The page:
Donald Woods Winnicott (1896-1971)


Gilbert Keith Chesterton (1874-1936)

Chesterton’s Selected Works – Text only

An Anthology of the Thought of G. K. Chesterton

Other resources

  • First read Edgar Allan Poe’s A descent into the maelstrom (Text) and at the same time listen de the Video Part 1Part 2. (30 min). A few parts of the text are not read in the video: when you observe this, just stop the video, read the text not included then restart the video when it again coincides with the text.
  • Then see Marshall McLuhan uses of Poe’s “Descent into the Maelstrom” as a metaphor from which he observes and tries to understand our situation of being trapped in the whirlpool of the technologies of communication that surround us.




Converse using academic concepts and criteria to evaluate the religious, intellectual and historical context that influenced upon the development of Martin Luther King´s mission and message as a Christian minister.

1. Historical context: abolition of slavery and the civil rights movement in the US

Background information that offers an understanding of the historical context in which the civil rights movement and Martin Luther King Jr. emerged.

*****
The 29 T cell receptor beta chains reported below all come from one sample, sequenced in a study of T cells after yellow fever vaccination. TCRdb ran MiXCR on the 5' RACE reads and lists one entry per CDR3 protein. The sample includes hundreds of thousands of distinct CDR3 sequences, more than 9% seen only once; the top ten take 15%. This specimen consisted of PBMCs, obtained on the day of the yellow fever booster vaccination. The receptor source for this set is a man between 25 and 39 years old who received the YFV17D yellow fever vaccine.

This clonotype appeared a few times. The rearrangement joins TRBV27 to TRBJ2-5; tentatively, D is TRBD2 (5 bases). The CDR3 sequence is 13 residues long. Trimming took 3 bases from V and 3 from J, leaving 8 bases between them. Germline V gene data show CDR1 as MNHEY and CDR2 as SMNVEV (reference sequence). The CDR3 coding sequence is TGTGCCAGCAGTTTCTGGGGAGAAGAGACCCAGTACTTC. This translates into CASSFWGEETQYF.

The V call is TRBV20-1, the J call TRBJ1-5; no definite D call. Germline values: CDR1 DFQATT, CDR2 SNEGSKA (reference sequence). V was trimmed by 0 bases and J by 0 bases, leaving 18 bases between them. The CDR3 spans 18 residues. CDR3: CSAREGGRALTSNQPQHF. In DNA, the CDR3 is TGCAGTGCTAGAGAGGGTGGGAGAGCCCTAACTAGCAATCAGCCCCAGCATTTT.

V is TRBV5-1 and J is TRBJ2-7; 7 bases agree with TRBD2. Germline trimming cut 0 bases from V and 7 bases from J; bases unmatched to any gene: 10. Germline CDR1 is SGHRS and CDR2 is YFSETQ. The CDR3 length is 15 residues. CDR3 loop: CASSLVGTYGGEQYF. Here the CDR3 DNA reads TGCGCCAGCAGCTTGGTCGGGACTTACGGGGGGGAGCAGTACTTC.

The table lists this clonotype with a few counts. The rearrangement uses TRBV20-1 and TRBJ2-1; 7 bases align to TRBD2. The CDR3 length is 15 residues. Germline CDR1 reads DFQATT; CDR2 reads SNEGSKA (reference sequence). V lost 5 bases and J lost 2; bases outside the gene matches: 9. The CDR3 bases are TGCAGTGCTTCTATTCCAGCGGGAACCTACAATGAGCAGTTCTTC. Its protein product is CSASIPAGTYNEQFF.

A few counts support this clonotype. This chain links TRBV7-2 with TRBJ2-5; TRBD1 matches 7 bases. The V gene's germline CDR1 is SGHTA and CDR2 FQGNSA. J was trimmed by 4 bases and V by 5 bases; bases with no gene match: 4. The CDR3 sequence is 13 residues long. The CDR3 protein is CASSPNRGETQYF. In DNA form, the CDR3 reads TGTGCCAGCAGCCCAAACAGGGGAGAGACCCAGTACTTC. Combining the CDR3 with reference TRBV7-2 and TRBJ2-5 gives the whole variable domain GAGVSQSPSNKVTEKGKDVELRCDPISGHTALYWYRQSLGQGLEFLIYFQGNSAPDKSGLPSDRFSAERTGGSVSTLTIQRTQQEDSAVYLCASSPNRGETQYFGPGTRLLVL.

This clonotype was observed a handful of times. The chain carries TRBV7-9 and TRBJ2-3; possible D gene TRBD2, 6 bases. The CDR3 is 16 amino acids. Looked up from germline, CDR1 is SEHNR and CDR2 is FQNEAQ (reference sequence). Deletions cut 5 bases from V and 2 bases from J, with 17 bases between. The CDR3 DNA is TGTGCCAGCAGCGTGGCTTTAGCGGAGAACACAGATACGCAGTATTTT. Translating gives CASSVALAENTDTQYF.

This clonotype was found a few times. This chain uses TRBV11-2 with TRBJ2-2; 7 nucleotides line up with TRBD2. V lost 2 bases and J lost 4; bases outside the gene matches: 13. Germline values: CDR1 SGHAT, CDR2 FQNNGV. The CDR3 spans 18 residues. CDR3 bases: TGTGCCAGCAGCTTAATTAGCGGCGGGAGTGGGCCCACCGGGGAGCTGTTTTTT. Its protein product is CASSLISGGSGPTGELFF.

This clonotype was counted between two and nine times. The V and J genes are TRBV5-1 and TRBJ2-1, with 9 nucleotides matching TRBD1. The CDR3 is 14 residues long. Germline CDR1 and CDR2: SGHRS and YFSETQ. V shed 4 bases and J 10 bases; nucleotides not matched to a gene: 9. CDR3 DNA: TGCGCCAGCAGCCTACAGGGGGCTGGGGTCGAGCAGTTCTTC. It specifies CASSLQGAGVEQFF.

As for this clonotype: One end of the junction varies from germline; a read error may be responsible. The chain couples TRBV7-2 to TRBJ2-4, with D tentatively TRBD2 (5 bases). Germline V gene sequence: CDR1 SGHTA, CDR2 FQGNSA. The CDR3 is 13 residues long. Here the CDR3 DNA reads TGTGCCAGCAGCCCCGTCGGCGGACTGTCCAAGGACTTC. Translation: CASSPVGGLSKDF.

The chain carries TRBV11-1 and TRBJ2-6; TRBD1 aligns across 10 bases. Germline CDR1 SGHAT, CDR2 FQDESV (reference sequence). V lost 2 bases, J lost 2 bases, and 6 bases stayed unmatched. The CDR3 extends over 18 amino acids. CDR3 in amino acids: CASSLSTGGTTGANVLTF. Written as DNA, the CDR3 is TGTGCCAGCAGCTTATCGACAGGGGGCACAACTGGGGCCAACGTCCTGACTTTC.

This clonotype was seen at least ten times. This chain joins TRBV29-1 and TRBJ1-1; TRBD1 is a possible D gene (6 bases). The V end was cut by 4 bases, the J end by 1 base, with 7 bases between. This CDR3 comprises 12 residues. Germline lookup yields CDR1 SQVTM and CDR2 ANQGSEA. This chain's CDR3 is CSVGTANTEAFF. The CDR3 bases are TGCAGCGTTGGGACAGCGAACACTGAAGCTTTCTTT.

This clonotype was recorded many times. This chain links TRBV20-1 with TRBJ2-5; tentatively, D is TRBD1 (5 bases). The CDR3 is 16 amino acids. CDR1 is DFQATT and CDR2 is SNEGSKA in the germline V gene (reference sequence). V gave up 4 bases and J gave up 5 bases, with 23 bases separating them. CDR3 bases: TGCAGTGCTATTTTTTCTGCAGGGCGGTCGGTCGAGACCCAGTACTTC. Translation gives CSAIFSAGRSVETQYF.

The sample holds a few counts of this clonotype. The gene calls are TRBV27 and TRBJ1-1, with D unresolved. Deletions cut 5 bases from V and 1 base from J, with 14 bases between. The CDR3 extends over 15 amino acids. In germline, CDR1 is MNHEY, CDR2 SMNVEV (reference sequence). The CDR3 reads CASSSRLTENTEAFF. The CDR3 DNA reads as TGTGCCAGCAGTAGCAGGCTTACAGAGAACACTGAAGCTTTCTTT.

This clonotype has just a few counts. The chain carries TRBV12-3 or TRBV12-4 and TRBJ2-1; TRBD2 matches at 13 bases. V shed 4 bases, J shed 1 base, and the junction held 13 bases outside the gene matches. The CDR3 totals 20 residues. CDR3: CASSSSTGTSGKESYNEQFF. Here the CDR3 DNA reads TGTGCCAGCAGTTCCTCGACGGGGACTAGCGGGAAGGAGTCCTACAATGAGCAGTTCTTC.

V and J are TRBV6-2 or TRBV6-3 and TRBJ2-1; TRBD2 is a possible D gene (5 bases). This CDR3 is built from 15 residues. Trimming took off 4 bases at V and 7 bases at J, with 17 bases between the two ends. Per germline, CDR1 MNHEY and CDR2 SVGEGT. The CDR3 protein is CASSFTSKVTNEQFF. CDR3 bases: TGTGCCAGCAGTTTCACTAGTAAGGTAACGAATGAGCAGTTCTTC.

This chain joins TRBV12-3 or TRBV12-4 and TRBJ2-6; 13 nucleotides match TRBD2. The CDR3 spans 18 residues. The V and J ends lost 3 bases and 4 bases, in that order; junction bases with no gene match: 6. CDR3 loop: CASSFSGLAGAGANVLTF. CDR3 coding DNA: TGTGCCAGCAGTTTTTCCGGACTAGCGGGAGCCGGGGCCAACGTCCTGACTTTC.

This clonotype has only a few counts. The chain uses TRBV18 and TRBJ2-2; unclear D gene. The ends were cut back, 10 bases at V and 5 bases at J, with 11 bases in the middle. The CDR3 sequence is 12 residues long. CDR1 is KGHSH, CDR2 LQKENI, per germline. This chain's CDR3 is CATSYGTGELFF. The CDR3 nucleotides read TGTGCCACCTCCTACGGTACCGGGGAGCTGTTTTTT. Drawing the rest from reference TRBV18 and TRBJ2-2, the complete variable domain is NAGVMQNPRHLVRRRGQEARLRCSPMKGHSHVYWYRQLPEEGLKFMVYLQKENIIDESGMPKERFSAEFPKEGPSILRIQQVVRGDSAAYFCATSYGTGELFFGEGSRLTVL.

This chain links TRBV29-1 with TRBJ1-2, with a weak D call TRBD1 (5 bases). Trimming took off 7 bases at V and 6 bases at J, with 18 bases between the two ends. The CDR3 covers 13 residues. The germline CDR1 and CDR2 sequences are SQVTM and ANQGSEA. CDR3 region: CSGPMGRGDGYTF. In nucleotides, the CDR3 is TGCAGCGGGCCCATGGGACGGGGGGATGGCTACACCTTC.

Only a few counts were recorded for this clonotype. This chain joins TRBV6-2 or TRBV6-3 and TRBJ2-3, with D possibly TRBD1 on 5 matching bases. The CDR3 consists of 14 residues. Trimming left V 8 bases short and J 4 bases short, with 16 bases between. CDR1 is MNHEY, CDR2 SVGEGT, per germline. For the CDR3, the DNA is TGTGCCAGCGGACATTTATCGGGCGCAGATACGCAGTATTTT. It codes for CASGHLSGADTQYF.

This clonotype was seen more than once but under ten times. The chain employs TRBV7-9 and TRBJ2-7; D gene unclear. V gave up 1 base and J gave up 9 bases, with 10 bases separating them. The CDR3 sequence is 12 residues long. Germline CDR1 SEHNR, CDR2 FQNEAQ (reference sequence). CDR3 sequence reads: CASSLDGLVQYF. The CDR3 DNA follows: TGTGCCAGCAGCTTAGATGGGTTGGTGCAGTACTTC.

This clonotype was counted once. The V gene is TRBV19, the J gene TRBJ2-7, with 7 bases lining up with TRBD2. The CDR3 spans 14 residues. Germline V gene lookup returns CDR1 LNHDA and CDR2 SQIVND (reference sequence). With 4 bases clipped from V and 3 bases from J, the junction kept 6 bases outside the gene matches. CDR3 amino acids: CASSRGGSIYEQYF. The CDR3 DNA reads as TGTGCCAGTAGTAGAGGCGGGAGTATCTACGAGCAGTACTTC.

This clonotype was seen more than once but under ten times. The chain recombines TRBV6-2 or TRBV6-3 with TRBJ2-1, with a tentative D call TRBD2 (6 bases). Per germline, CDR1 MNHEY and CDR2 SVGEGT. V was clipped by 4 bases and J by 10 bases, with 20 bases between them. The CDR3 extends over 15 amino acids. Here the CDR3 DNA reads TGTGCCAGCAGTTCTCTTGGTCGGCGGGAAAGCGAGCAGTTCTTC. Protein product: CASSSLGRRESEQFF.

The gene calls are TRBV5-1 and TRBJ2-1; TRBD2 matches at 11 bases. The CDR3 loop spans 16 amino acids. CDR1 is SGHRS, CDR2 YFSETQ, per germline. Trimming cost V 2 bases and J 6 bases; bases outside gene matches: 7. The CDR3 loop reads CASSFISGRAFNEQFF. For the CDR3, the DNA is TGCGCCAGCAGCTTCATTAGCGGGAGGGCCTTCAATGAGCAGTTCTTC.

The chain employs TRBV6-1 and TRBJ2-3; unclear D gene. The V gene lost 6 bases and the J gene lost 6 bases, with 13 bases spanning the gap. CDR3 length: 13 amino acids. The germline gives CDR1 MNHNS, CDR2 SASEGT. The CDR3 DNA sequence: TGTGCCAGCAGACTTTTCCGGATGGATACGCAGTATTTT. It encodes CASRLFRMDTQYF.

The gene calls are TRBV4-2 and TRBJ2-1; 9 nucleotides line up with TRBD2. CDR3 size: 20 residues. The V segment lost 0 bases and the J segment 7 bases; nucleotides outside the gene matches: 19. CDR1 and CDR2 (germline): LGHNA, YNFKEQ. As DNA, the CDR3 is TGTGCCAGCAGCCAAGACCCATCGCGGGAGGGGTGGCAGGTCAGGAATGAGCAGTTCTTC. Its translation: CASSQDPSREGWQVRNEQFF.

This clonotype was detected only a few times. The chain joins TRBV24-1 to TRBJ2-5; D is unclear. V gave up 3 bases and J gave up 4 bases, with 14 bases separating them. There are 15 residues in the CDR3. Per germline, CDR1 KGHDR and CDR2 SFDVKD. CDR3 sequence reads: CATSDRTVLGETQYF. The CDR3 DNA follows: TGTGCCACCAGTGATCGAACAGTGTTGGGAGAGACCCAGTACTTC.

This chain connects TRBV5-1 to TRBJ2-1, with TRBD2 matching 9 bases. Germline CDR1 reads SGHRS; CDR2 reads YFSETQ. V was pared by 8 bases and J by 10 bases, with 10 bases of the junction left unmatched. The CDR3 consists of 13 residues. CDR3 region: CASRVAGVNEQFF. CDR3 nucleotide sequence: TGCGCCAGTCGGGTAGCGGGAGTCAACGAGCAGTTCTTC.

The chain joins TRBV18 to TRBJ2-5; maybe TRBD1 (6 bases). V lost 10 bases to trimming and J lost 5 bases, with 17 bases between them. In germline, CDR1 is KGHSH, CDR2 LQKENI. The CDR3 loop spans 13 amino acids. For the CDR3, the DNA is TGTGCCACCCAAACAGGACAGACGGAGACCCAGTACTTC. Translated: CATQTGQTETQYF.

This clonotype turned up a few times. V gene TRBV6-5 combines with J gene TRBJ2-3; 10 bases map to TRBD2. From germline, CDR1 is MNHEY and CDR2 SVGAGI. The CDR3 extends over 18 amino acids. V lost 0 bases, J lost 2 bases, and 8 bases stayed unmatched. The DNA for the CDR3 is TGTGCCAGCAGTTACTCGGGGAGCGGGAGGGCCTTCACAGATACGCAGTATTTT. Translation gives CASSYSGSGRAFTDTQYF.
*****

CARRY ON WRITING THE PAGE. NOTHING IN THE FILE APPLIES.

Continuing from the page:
• United States and the Civil War – 1861 to 1865. Video (4:04 min).
  • Civil War Turning Point – 1863. Video (3:08 min).
  • Abraham Lincoln. Video (3:48 min).
  • The Emancipation Proclamation, 1863. Video (2 min). Text.
  • 13th Amendment to the U.S. Constitution (1865) Text.
  • Lincoln’s Most Pivotal Speech. Video (3:02)
  • After the Emancipation. Video (3.30 min).
  • The Failure of Reconstruction. Video (2:35 min).

2, Religious and Intellectual Formation

African-American religious roots and European-American intellectual traditions that influenced the development of King´s thought.

Additional resources

3. Montgomery bus boycott– 1955-56

The civil rights movement caught national and international attention, when the black community organized a yearlong bus boycott after a black woman was arrested for not giving up her seat to a white man in a segregated bus. It is in relation to this context that Martin Luther King Jr. emerged as a minister and civil rights leader.

4. Letter from Jail, Birmingham, 1963

On the 12th of April 1963, a week after organized demonstrations commenced, Martin Luther King Jr. was arrested for violating Alabama’s law against mass public protests. The day of his arrest, eight Birmingham clergy members wrote a criticism of the campaign that was published in the Birmingham News, calling its direct action strategy “unwise and untimely” and appealing “to both our white and Negro citizenry to observe the principles of law and order and common sense”.

5, From Washington to Oslo, 1963 – 64

March on Washington for Jobs and Freedom – Aug 28, 1963.

More than 200,000 demonstrators took part in the March which was successful in pressuring the administration of John F. Kennedy to initiate a strong federal civil rights bill in Congress.